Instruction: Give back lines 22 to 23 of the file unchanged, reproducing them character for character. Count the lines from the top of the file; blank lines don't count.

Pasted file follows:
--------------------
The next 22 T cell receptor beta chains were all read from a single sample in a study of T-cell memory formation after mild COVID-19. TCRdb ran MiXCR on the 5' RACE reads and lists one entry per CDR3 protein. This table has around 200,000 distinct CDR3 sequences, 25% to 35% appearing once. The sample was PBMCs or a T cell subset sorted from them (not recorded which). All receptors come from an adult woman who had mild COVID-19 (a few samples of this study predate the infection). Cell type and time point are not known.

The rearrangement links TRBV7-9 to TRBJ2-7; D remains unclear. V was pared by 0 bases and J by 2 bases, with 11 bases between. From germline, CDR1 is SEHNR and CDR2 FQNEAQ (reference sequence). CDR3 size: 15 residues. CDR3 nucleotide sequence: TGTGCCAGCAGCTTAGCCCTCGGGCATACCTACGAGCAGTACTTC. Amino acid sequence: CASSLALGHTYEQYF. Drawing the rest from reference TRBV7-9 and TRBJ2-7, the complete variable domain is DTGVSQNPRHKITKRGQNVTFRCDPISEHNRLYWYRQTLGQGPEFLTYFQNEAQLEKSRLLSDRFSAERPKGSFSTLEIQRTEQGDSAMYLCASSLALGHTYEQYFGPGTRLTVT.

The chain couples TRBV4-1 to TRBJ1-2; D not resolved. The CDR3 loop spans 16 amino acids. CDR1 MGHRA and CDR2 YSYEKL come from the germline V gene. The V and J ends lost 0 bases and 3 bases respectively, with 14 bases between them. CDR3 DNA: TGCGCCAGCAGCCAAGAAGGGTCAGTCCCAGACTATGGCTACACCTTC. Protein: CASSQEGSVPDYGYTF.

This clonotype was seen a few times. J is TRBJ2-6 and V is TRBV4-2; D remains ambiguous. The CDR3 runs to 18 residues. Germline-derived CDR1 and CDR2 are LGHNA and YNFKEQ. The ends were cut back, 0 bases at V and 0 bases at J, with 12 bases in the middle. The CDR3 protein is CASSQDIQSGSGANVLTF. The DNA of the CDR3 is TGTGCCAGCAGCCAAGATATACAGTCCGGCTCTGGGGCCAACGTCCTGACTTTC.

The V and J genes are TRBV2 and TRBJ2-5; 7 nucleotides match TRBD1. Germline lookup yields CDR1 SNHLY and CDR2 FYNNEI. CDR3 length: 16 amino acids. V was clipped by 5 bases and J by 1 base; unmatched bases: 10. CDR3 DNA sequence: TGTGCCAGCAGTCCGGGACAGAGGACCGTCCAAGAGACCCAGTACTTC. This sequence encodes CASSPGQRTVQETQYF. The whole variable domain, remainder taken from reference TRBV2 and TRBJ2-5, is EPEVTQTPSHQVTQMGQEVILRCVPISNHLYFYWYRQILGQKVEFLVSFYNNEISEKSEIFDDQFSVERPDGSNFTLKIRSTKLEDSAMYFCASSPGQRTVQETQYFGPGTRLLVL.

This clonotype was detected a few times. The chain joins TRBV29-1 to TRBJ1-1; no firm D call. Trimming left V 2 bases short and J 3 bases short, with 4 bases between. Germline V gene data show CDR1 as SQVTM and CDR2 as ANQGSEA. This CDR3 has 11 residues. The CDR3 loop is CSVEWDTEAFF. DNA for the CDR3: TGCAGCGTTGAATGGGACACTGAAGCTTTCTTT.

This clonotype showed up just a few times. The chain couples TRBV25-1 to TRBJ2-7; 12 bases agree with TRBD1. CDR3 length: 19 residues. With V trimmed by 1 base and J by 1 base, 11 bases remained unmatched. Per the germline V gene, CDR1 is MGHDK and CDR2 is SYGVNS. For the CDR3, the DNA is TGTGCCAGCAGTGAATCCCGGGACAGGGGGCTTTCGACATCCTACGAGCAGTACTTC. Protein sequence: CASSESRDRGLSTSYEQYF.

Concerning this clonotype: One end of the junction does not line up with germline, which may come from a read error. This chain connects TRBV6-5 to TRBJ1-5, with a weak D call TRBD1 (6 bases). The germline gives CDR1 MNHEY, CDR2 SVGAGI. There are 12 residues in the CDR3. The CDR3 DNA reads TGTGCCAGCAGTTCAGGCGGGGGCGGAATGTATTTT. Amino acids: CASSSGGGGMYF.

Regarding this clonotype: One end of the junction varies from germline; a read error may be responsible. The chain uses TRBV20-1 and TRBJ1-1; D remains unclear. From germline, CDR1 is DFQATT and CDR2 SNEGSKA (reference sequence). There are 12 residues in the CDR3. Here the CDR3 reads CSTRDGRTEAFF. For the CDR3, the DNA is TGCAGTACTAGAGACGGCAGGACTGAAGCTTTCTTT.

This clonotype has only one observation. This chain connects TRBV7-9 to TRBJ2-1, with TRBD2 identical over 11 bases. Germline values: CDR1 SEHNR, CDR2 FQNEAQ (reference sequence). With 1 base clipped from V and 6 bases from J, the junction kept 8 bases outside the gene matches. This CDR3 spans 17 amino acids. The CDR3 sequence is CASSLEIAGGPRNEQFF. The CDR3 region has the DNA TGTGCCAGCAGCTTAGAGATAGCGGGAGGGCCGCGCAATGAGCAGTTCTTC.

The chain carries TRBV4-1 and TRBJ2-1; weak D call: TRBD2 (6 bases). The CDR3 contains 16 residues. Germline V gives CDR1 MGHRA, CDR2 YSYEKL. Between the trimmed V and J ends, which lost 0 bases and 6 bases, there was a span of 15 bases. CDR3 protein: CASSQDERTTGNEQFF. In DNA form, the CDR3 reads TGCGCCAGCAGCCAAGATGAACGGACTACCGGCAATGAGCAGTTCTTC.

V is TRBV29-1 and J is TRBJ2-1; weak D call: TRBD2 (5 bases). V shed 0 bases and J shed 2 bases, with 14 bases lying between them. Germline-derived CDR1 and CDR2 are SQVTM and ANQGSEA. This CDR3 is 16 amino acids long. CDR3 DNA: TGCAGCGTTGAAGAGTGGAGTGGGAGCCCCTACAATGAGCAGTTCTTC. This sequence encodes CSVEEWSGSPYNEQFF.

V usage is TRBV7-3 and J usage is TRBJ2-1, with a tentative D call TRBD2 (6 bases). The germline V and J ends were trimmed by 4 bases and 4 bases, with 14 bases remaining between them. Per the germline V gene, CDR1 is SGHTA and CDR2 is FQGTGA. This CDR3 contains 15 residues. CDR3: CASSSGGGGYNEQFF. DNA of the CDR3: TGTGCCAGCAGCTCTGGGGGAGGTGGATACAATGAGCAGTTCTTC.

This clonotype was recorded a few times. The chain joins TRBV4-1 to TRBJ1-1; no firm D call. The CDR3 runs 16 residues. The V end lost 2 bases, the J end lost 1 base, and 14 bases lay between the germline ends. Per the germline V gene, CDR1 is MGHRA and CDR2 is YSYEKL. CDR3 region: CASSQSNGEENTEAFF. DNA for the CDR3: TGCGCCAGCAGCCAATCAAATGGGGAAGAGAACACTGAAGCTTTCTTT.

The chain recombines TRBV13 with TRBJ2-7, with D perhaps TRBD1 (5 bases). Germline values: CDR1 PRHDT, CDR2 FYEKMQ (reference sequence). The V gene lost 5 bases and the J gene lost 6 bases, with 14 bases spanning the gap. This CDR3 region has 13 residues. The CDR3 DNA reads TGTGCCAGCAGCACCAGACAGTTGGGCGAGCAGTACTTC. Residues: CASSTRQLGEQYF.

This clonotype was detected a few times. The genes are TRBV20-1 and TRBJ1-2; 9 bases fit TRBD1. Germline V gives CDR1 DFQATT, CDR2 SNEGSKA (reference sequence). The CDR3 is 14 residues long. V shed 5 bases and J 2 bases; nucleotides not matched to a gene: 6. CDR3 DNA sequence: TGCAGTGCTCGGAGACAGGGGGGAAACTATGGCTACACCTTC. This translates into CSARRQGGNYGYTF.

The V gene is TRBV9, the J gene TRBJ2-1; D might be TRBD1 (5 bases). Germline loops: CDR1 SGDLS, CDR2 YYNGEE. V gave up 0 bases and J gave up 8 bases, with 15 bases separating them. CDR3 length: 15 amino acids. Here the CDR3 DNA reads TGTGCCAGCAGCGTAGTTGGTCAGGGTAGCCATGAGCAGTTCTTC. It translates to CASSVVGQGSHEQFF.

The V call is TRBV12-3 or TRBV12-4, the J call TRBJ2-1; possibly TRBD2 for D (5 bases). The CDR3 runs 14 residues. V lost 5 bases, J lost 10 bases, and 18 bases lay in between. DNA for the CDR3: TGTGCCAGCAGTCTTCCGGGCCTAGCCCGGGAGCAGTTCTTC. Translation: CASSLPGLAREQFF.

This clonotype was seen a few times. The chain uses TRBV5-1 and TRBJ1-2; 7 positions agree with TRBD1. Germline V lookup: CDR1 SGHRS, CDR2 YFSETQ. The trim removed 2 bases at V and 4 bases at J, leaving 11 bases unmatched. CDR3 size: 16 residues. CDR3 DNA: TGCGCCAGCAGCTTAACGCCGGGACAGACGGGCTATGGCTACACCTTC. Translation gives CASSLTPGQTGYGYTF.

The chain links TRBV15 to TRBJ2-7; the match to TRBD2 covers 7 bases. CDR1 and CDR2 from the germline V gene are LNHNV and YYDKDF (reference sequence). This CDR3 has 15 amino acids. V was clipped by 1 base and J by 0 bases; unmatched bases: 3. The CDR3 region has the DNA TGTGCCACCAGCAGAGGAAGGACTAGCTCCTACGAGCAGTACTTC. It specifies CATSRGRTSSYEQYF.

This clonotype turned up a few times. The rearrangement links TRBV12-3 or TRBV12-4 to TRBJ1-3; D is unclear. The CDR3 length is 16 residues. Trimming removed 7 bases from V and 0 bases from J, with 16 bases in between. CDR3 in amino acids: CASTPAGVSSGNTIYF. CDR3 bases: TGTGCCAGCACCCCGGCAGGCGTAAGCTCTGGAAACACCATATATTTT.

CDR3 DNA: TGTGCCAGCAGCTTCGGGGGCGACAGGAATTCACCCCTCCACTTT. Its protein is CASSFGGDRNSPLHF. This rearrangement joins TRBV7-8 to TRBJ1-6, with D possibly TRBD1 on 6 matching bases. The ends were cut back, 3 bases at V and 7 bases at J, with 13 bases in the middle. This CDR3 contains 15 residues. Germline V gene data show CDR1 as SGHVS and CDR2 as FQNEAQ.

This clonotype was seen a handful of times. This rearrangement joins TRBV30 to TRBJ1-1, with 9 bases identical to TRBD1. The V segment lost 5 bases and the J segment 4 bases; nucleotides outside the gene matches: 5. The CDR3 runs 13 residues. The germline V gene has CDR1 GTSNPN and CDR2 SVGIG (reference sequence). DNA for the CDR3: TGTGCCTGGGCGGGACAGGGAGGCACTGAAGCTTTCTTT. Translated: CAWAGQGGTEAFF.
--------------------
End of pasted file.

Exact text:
CDR3 DNA: TGTGCCAGCAGCTTCGGGGGCGACAGGAATTCACCCCTCCACTTT. Its protein is CASSFGGDRNSPLHF. This rearrangement joins TRBV7-8 to TRBJ1-6, with D possibly TRBD1 on 6 matching bases. The ends were cut back, 3 bases at V and 7 bases at J, with 13 bases in the middle. This CDR3 contains 15 residues. Germline V gene data show CDR1 as SGHVS and CDR2 as FQNEAQ.

This clonotype was seen a handful of times. This rearrangement joins TRBV30 to TRBJ1-1, with 9 bases identical to TRBD1. The V segment lost 5 bases and the J segment 4 bases; nucleotides outside the gene matches: 5. The CDR3 runs 13 residues. The germline V gene has CDR1 GTSNPN and CDR2 SVGIG (reference sequence). DNA for the CDR3: TGTGCCTGGGCGGGACAGGGAGGCACTGAAGCTTTCTTT. Translated: CAWAGQGGTEAFF.